247307 Exploring the Association Between Low Maternal Health Literacy and Pediatric Health Care Utilization: Are Limited Reading Skills a Barrier of Concern?

Monday, October 31, 2011: 11:30 AM

Rosemary Frasso, PhD, MSc, CPH , Public Health Program, UPENN School of Medicine, Philadelphia, PA
Leny Mathew, MS , Division of Adolescent Medicine, Children's Hospital of Philadelphia, Philadelphia, PA
Ian M. Bennett, MD, PhD , Family Medicine, University of Pennsylvania, Philadelphia, PA
Steven C. Marcus, PhD , University of Pennsylvania School of Social Policy and Practice, Philadelphia, PA
Phyllis Solomon, PhD , Social Policy and Practice, University of Pennsylvania, Philadelphia, PA
Jennifer Culhane, PhD, MPH , Department of Obstetrics and Gynecology, Drexel University College of Medicine, Philadelphia, PA
Background: Women with low health literacy (HL) underutilize preventive healthcare. However, there is little research on healthcare utilization for their children. In this mixed method study we examined the relationship between maternal HL and healthcare use in young children (0-24mo). Methods: We assessed HL of mothers using the Rapid Assessment of Adult Literacy in Medicine, in a nested random sample from a cohort study (n=1,034) of low-income, minority women (n=234). We were able to link the Medicaid Claims data of 165 children (0-24 months) to unique women in our sample. Additionally we conducted 14 semi-structured interviews with mothers with varied HL. Guided by Andersen's Behavioral Health Model we analyzed and coded verbatim transcripts. Results: In our sample 14.1% of the women had low HL (<6thgrade). The overall rate of children receiving >5 well-child visits between age 0 and 2 was 94.5%. HL was not associated with the number of well-child visits, sick-child visits or emergency room visits. Qualitative analyses of interview transcripts revealed that poor readers and strong readers encountered an overlapping set of challenges when navigating the healthcare system. Communication, power and respect were among the themes that emerged as obstacles to care. Participants reported finding a way to access care despite such obstacles. Conclusions: In this study of low income mothers we found no association between HL and utilization of pediatric health services. This adds to the body of work indicating that mothers with low HL are better advocates for the healthcare of their children than for themselves.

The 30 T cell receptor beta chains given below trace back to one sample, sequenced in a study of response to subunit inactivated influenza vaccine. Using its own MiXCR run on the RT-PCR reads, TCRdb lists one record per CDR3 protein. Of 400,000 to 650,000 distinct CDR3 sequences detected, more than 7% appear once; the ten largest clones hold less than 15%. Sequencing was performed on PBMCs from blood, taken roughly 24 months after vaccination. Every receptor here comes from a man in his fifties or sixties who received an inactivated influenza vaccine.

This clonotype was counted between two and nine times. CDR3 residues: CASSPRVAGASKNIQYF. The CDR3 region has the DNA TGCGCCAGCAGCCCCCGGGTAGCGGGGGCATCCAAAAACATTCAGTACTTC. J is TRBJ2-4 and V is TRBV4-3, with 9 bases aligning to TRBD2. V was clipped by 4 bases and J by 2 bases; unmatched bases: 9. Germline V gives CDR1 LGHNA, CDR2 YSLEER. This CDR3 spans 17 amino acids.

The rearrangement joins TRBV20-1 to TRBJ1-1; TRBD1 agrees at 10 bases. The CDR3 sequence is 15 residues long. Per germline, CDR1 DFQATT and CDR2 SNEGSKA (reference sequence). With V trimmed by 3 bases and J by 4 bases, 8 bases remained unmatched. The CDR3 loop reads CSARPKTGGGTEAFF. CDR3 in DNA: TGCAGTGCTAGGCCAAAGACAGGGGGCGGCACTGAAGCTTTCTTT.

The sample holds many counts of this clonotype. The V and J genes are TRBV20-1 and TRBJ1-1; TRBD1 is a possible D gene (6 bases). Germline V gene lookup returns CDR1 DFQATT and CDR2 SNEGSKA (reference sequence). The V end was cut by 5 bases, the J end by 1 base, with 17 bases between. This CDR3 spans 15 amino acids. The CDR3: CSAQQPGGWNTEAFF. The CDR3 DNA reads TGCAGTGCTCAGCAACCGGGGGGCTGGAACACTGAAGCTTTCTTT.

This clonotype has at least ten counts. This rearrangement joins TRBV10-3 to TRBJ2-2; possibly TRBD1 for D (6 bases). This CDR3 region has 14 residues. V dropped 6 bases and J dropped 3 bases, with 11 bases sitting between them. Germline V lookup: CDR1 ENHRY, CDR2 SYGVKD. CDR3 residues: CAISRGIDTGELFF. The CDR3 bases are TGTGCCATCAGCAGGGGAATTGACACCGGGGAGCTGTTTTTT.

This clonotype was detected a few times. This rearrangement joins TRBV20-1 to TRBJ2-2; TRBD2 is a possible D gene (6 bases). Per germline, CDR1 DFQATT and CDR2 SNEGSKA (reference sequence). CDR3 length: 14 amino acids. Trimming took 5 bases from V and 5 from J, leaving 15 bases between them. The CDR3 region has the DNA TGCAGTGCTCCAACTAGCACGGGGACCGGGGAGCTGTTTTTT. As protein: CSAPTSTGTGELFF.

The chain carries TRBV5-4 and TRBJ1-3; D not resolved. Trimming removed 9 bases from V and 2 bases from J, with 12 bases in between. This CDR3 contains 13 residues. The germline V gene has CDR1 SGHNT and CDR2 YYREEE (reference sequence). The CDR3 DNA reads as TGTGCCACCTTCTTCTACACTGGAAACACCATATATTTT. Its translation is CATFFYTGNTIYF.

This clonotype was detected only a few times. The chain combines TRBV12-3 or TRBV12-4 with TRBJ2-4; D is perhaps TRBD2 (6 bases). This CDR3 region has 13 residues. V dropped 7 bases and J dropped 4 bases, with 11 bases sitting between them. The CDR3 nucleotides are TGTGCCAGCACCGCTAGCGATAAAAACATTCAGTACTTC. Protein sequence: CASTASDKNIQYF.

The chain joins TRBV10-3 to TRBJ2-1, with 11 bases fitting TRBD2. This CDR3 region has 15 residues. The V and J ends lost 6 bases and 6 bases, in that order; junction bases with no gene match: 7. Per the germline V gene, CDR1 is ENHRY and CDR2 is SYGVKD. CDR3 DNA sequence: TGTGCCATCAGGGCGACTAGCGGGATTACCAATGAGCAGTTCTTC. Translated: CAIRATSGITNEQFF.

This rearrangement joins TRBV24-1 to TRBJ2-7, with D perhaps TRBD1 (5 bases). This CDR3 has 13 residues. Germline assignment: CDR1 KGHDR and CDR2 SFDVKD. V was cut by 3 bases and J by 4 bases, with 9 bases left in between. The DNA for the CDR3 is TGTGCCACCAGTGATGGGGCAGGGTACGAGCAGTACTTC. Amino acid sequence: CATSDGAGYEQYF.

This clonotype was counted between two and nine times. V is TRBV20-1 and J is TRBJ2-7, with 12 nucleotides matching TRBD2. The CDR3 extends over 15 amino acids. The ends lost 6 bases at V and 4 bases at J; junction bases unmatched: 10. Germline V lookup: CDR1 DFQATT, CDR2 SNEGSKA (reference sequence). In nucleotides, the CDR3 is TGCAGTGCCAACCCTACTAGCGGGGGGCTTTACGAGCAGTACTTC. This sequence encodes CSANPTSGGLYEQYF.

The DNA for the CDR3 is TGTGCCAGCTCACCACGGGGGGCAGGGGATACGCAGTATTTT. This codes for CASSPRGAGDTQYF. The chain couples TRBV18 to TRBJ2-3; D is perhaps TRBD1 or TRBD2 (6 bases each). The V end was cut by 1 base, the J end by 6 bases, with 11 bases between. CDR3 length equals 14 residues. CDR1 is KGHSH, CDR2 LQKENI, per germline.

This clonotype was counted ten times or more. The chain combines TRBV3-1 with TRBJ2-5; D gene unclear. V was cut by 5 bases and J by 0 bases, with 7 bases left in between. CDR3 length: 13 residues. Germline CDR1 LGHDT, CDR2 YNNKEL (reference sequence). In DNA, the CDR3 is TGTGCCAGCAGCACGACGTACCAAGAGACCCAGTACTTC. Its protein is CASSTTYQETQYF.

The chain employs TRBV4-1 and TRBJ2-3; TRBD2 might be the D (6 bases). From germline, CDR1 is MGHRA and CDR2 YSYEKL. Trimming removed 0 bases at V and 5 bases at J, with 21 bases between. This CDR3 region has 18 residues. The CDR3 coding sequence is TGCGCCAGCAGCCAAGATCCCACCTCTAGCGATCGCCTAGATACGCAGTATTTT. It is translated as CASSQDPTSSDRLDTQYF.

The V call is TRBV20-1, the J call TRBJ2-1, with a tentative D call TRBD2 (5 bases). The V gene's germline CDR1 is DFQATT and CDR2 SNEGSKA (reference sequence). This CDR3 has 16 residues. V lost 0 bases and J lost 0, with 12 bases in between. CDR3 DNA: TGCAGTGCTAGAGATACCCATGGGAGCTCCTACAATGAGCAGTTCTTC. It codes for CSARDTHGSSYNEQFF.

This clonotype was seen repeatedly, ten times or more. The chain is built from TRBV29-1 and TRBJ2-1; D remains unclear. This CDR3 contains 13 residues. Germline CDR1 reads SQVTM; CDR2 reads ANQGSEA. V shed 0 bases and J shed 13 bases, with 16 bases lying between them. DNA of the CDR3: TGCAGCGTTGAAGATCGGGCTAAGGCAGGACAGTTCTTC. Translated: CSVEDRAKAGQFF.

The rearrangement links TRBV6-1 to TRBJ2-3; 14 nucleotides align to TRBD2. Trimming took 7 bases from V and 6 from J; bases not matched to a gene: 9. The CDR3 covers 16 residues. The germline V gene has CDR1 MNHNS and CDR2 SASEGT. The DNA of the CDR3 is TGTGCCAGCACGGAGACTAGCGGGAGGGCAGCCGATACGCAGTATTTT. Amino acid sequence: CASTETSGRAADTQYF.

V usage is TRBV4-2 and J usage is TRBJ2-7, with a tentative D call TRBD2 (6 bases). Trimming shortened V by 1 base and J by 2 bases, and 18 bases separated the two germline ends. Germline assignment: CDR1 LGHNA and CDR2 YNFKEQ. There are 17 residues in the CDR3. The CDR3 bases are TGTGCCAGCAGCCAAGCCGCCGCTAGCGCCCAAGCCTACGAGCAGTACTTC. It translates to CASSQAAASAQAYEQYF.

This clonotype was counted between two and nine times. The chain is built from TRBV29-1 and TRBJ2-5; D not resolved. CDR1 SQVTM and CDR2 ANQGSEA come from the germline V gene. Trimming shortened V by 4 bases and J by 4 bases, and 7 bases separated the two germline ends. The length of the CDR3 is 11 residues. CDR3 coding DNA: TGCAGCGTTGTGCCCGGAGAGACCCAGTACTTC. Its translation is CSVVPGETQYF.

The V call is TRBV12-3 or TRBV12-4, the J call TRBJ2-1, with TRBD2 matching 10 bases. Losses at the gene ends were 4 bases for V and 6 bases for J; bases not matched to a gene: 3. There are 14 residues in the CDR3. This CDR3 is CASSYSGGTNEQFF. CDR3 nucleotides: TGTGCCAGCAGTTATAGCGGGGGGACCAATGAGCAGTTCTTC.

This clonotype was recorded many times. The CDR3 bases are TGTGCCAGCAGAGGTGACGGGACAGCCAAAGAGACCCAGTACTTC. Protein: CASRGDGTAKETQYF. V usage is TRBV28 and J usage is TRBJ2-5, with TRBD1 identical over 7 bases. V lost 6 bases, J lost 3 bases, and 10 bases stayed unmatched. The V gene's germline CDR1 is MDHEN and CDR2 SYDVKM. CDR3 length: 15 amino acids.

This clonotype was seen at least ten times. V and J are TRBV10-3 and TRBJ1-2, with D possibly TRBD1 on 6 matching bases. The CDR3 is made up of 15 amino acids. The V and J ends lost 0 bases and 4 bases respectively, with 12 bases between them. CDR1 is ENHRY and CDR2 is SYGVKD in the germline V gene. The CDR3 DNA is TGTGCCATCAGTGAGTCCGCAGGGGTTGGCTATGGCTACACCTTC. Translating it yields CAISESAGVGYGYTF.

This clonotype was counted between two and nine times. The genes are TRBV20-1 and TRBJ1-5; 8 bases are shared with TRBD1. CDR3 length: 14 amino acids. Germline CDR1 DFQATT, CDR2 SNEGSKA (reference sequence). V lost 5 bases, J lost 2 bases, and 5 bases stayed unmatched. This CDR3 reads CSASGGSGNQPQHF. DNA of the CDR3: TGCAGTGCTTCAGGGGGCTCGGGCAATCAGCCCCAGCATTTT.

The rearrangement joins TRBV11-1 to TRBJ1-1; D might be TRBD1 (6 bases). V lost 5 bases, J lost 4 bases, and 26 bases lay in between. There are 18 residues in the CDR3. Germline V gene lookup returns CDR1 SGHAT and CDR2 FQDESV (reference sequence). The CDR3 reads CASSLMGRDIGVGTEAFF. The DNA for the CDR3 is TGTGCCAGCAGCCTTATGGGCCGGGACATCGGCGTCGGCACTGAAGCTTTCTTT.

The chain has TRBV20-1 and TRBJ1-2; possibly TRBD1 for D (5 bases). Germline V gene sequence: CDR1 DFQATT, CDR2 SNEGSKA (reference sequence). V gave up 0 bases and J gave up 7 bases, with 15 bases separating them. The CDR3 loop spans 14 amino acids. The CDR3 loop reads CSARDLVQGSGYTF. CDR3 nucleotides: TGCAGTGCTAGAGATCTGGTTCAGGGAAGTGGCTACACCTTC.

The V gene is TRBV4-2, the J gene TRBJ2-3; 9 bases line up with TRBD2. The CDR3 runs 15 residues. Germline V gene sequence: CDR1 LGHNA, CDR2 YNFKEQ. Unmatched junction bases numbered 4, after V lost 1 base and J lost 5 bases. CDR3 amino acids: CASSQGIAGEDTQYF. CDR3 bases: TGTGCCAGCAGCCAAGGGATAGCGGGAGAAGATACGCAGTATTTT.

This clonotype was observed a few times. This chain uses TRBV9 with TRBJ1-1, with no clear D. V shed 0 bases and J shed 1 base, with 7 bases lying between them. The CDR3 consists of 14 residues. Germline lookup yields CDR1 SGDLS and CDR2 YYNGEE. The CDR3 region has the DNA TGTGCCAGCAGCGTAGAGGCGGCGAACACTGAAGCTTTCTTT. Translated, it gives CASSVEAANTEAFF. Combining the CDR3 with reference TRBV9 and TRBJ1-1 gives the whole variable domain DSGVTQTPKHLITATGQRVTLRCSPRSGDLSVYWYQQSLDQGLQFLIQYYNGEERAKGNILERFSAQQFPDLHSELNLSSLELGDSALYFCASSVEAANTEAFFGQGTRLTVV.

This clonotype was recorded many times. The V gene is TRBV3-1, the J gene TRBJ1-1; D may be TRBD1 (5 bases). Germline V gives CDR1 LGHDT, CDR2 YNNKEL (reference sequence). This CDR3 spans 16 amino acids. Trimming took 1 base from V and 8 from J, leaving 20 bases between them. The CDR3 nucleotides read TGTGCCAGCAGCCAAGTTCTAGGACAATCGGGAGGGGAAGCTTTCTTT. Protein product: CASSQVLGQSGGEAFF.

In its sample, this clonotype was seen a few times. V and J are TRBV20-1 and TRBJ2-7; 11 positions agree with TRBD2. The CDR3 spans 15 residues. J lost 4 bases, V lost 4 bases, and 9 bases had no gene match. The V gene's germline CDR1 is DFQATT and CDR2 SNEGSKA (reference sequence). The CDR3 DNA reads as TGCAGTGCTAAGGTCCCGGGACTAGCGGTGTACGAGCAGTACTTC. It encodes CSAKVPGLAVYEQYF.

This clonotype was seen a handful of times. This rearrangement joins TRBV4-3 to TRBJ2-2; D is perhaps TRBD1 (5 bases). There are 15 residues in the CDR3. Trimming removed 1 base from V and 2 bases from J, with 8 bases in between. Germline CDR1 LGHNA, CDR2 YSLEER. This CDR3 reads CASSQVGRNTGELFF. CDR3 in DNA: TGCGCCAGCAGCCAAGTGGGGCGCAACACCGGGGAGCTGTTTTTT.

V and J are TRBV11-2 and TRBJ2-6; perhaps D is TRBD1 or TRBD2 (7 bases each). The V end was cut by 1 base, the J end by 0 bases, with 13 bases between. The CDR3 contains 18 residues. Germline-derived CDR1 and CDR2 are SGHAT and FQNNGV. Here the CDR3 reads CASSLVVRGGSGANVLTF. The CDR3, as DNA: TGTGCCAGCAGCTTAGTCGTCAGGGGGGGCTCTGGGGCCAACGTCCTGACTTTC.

Learning Areas:
Planning of health education strategies, interventions, and programs
Provision of health care to the public
Public health or related education

Learning Objectives:
1. Discuss the impact of maternal HL or pediatric healthcare utilization. 2. Identify and discuss the challenges associated with utilizing Medicaid Claims Data. 3. Formulate future research priorities regarding understanding and alleviating disparities in pediatric healthcare utilization.

Presenting author's disclosure statement:

Qualified on the content I am responsible for because: I am a PH researcher working in the area of Maternal Child Health, I am a PhD candidate, with mentors with expertise in this area, I have a Masters Degree in Maternal Child Health.
Any relevant financial relationships? No

I agree to comply with the American Public Health Association Conflict of Interest and Commercial Support Guidelines, and to disclose to the participants any off-label or experimental uses of a commercial product or service discussed in my presentation.